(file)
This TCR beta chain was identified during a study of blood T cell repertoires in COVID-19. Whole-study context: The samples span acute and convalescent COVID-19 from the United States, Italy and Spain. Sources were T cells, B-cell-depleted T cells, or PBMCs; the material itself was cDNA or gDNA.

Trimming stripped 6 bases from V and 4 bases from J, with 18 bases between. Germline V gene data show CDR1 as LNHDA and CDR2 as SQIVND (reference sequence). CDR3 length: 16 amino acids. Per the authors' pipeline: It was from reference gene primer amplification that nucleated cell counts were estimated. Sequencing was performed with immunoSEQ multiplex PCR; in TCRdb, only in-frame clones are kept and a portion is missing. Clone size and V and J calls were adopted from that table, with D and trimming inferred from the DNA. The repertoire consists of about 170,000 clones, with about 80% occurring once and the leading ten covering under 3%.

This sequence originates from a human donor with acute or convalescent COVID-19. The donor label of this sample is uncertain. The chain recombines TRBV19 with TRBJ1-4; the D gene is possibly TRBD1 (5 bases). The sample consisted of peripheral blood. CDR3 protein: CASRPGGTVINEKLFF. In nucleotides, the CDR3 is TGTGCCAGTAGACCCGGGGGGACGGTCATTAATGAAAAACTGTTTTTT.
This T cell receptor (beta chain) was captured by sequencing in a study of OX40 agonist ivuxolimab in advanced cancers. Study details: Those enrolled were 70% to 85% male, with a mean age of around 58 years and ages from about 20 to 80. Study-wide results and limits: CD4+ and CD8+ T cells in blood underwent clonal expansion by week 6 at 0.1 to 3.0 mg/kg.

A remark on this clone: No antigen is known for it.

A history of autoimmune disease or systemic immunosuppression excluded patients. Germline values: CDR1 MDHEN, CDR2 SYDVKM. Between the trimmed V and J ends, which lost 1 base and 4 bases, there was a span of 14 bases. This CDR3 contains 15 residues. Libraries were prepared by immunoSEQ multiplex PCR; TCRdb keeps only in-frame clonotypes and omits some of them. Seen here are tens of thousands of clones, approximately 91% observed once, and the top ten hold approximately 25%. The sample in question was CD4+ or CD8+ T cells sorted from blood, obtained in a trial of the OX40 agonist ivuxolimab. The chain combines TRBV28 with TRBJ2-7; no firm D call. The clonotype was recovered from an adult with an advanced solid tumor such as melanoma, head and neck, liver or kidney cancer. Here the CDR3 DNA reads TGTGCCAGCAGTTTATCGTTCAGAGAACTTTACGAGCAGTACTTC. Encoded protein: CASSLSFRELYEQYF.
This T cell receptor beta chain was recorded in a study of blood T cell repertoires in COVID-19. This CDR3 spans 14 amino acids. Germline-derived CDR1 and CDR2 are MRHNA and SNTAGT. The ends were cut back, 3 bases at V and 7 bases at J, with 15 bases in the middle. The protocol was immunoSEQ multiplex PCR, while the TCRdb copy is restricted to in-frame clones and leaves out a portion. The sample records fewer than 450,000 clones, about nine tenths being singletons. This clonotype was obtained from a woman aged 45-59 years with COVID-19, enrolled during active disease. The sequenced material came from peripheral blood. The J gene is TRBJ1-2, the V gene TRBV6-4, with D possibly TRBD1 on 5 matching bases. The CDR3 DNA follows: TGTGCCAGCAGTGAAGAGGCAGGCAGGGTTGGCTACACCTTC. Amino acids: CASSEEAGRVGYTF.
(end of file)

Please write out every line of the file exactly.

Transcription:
This TCR beta chain was identified during a study of blood T cell repertoires in COVID-19. Whole-study context: The samples span acute and convalescent COVID-19 from the United States, Italy and Spain. Sources were T cells, B-cell-depleted T cells, or PBMCs; the material itself was cDNA or gDNA.

Trimming stripped 6 bases from V and 4 bases from J, with 18 bases between. Germline V gene data show CDR1 as LNHDA and CDR2 as SQIVND (reference sequence). CDR3 length: 16 amino acids. Per the authors' pipeline: It was from reference gene primer amplification that nucleated cell counts were estimated. Sequencing was performed with immunoSEQ multiplex PCR; in TCRdb, only in-frame clones are kept and a portion is missing. Clone size and V and J calls were adopted from that table, with D and trimming inferred from the DNA. The repertoire consists of about 170,000 clones, with about 80% occurring once and the leading ten covering under 3%.

This sequence originates from a human donor with acute or convalescent COVID-19. The donor label of this sample is uncertain. The chain recombines TRBV19 with TRBJ1-4; the D gene is possibly TRBD1 (5 bases). The sample consisted of peripheral blood. CDR3 protein: CASRPGGTVINEKLFF. In nucleotides, the CDR3 is TGTGCCAGTAGACCCGGGGGGACGGTCATTAATGAAAAACTGTTTTTT.
This T cell receptor (beta chain) was captured by sequencing in a study of OX40 agonist ivuxolimab in advanced cancers. Study details: Those enrolled were 70% to 85% male, with a mean age of around 58 years and ages from about 20 to 80. Study-wide results and limits: CD4+ and CD8+ T cells in blood underwent clonal expansion by week 6 at 0.1 to 3.0 mg/kg.

A remark on this clone: No antigen is known for it.

A history of autoimmune disease or systemic immunosuppression excluded patients. Germline values: CDR1 MDHEN, CDR2 SYDVKM. Between the trimmed V and J ends, which lost 1 base and 4 bases, there was a span of 14 bases. This CDR3 contains 15 residues. Libraries were prepared by immunoSEQ multiplex PCR; TCRdb keeps only in-frame clonotypes and omits some of them. Seen here are tens of thousands of clones, approximately 91% observed once, and the top ten hold approximately 25%. The sample in question was CD4+ or CD8+ T cells sorted from blood, obtained in a trial of the OX40 agonist ivuxolimab. The chain combines TRBV28 with TRBJ2-7; no firm D call. The clonotype was recovered from an adult with an advanced solid tumor such as melanoma, head and neck, liver or kidney cancer. Here the CDR3 DNA reads TGTGCCAGCAGTTTATCGTTCAGAGAACTTTACGAGCAGTACTTC. Encoded protein: CASSLSFRELYEQYF.
This T cell receptor beta chain was recorded in a study of blood T cell repertoires in COVID-19. This CDR3 spans 14 amino acids. Germline-derived CDR1 and CDR2 are MRHNA and SNTAGT. The ends were cut back, 3 bases at V and 7 bases at J, with 15 bases in the middle. The protocol was immunoSEQ multiplex PCR, while the TCRdb copy is restricted to in-frame clones and leaves out a portion. The sample records fewer than 450,000 clones, about nine tenths being singletons. This clonotype was obtained from a woman aged 45-59 years with COVID-19, enrolled during active disease. The sequenced material came from peripheral blood. The J gene is TRBJ1-2, the V gene TRBV6-4, with D possibly TRBD1 on 5 matching bases. The CDR3 DNA follows: TGTGCCAGCAGTGAAGAGGCAGGCAGGGTTGGCTACACCTTC. Amino acids: CASSEEAGRVGYTF.